Three weeks before a "60 Minutes" report on oil giant Chevron aired, one with a similar look and feel popped up on YouTube - this one by former journalist Gene Randall who was hired by Chevron to tell its side of the story. Randall says that those who object to his report are forgetting he's a former journalist.
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BOB GARFIELD: At the beginning of this month 60 Minutes aired a report titled "Amazon Crude" about the oil giant Chevron.
SCOTT PELLEY: Soon, a judge in a tiny Ecuadoran courtroom will decide whether the oil company must pay as much as 27 billion dollars in damages.
BOB GARFIELD: Three weeks before this segment aired, a video popped up on YouTube weighing in on the same issue, with the same TV news look and feel.
GENE RANDALL: A bitter environmental lawsuit against Chevron appears to be entering its critical phase in Ecuador. The plaintiffs say when Chevron bought Texaco, Incorporated in 2001 it assumed that company's environment liability in Ecuador. Chevron says it is the victim of a massive misinformation campaign in which facts are twisted and scientific data are ignored.
BOB GARFIELD: The face looked familiar too. The guy doing the standup is Gene Randall, who spent 20 years as a correspondent for NBC and CNN. Now a corporate media consultant, Randall was hired by Chevron to counter whatever negative publicity might flow from the 60 Minutes piece. With 27 billion dollars at stake, it's not shocking that Chevron wanted to use all the tools available for the PR battle, but when does PR become a fake news masquerade? Randall joins me now. Gene, welcome to the show.
GENE RANDALL: Bob, thanks very much for the invitation.
BOB GARFIELD: So what responsibility do you have, as the producer of this piece, to make sure that it doesn't look so much like a news report that the audience takes it for a news report?
GENE RANDALL: I don't think it's my responsibility to produce something that doesn't look like a news report. It's my responsibility to put together a report which is as compelling as possible. I mean, why should a business have to count on a press release to get its story out, whatever that business is? It was prominently featured on the Chevron website. I really don't see how there could be any question that this was a Chevron-sponsored event.
BOB GARFIELD: And so, therein, my quibble. I certainly don't [LAUGHS] have any qualms about Chevron or any other corporation putting its best foot forward.
GENE RANDALL: Right.
BOB GARFIELD: Where it crosses the line to me is when the presenter is trading on his journalistic credentials to create a report that, by definition, is tilted to the paying client.
GENE RANDALL: This is a valid question. Are you cashing in on your credibility? But, you know, when you leave journalism, as I did, and it becomes apparent that you're no longer young enough or glitzy enough to stay in the field where you spent 30 years of your life, you're faced with a very heavy decision. How do you enter the job market? You do it with the skills you have, so that you can make a living and support your family. My skills included writing and communicating. Those are the skills I offer my clients. And this is not only true for the Chevrons of this world, but, you know, for groups like the Cooperative Development Foundation, which hired me to produce a video on how coops could help alleviate the problems with senior citizens.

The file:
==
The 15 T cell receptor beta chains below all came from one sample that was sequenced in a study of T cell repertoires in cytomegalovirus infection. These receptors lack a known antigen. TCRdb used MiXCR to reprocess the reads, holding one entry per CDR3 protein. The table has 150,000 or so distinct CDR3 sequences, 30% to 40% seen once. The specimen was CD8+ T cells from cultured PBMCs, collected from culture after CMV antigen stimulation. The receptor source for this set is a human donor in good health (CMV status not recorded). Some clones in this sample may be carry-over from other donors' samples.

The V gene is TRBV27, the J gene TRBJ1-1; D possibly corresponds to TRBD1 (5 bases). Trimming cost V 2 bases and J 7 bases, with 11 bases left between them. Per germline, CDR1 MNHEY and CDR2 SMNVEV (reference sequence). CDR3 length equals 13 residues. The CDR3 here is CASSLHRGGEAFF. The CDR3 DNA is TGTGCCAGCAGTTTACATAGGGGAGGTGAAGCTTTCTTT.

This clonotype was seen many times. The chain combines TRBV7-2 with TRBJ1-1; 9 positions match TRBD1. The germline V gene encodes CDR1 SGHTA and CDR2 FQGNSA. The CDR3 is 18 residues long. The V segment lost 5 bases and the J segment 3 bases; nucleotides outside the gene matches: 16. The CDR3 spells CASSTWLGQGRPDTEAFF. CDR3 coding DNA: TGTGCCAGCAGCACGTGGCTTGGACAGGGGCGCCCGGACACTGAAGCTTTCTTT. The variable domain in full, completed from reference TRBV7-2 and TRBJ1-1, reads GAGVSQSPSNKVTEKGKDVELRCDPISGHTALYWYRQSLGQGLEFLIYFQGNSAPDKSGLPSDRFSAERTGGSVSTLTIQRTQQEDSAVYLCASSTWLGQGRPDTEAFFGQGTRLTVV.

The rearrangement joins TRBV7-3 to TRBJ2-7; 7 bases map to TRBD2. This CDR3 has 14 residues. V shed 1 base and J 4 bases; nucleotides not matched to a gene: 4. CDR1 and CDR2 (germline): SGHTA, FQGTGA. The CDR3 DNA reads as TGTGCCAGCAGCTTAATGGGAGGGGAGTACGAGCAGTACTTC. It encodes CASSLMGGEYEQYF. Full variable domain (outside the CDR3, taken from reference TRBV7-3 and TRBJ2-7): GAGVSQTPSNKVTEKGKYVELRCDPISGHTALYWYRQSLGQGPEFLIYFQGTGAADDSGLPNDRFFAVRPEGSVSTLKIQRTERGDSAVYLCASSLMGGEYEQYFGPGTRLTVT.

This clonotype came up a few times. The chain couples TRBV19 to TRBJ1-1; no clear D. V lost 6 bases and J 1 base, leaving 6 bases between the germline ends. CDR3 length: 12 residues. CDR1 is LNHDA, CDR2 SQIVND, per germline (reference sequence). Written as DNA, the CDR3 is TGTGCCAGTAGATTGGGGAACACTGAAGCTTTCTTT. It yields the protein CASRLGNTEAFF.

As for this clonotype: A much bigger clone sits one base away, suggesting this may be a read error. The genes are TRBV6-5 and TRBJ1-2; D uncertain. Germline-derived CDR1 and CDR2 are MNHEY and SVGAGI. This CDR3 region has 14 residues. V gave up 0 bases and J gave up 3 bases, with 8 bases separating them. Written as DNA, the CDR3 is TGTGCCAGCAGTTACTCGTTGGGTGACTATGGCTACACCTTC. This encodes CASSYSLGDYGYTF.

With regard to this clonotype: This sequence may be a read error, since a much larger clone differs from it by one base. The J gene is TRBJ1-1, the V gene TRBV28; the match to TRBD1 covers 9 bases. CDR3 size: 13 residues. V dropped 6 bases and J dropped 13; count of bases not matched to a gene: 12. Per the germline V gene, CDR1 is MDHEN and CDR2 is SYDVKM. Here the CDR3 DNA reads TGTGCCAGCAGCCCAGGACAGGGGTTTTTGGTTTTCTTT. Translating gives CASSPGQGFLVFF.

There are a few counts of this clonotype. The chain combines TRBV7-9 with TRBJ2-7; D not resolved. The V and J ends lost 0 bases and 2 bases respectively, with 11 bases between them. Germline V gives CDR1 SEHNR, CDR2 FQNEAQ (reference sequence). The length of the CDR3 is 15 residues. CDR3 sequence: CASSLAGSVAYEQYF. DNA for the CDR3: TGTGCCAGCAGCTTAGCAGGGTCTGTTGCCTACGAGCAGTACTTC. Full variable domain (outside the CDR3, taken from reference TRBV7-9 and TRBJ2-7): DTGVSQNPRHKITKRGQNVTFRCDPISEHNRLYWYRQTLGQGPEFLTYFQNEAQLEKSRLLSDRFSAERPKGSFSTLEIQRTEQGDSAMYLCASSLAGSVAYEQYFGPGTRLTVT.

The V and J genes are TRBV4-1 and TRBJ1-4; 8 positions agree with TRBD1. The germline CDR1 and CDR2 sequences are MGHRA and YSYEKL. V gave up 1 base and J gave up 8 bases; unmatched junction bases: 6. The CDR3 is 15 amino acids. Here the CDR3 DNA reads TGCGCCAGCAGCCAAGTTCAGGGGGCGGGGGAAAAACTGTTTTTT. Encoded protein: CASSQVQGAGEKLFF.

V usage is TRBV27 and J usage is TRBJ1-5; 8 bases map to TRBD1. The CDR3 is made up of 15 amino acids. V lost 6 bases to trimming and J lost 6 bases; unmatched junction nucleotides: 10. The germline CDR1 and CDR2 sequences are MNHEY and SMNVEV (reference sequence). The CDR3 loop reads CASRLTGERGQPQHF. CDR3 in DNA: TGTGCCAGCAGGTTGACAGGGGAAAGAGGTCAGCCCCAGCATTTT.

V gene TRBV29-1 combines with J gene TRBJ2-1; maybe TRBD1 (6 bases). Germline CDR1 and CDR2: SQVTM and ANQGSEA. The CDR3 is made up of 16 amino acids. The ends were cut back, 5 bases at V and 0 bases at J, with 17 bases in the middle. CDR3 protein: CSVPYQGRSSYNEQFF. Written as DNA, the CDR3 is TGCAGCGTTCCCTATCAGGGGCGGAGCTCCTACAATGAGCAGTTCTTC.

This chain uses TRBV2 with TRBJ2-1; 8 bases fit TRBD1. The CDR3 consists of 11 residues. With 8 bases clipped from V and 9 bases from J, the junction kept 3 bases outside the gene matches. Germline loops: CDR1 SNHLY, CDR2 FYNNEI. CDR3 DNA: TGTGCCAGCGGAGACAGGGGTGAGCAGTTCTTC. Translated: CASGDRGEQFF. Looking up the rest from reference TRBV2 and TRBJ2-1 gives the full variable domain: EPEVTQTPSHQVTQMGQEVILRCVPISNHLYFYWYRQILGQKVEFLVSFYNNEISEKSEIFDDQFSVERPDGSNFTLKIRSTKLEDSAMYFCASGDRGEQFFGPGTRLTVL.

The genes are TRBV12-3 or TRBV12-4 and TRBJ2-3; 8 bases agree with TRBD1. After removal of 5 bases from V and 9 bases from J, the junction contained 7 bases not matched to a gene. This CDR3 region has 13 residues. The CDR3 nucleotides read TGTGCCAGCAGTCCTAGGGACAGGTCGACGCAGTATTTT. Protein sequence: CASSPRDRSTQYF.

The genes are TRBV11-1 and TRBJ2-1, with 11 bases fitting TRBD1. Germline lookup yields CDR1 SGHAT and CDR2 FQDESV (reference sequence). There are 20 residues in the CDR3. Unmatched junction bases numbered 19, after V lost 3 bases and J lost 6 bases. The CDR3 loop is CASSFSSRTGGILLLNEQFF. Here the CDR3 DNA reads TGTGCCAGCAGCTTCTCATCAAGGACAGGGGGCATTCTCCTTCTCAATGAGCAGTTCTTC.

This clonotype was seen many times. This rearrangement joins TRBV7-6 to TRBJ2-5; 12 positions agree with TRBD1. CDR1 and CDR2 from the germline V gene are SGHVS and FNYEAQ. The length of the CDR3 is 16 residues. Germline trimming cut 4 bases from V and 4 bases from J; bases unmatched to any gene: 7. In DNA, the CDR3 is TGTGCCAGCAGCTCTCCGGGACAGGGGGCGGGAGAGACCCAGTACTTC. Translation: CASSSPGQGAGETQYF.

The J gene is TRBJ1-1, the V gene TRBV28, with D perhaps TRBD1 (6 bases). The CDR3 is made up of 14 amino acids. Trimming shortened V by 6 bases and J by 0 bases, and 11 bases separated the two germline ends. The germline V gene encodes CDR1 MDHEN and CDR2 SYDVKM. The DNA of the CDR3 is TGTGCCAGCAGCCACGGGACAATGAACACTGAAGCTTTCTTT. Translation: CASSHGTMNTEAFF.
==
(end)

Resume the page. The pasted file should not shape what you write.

BOB GARFIELD: Got to say, as you view the video either on the Chevron site or on YouTube, where it was also posted, you're standing there in a control room, much like a network TV news operation control room, you say, "This is Gene Randall reporting." It certainly leaves a whole lot of room for confusion.
GENE RANDALL: You know, maybe I shouldn't have used the word "reporting." Maybe I should have said "Gene Randall." But I don't think that's the core objection that people are raising. I think the real objection critics of the video have raised is that I'm presenting this as someone who long was a part of the journalism world. Well [LAUGHS] I'm no longer a part of that world. I mean, I think that's the real objection, not the fact that I said "reporting," but the fact that I was a correspondent - I was a television anchor for all those years. But the key word is "former." I'm a former journalist.
BOB GARFIELD: When you talk about what someone in your position is to with his skills and his talents, it sounded to me like you yourself are kind of biting your tongue, holding your nose, rationalizing it, because you got to make a living. Are you doing any of those things?
GENE RANDALL: No, I would — I wouldn't say so. I'm happy doing the work that I do now. You know, I'm proud of the work that I do now. Look, I'll tell you, all those years ago, when I left CNN, I wouldn't say that was a matter of choice. I was clearly part of the cutbacks, because they paid me too much. It wasn't worth it for them to keep me after all those years. And I tried to stay in journalism, you know, for a long time, until I realized that my credentials didn't really count for much in that job market anymore. So no, I — I'm not apologizing for what I do now at all. Given the choice way back then I would have stayed in broadcasting. I really didn't have much of a choice.
BOB GARFIELD: To me the irony of all of this is that your background and your credentials and your experience seem more valuable to your corporate clients than they were to CNN.
GENE RANDALL: There is a certain irony there, isn't there? [LAUGHS]
BOB GARFIELD: Gene, you knew you were in for an inquisition. So I especially appreciate your coming on.
GENE RANDALL: Listen, I appreciate the invitation, and thanks very much to you.
BOB GARFIELD: Gene Randall is a corporate consultant and former reporter who left CNN in 2001.
[MUSIC UP AND UNDER] Coming up, the timeless art of the pitch. This is On the Media from NPR.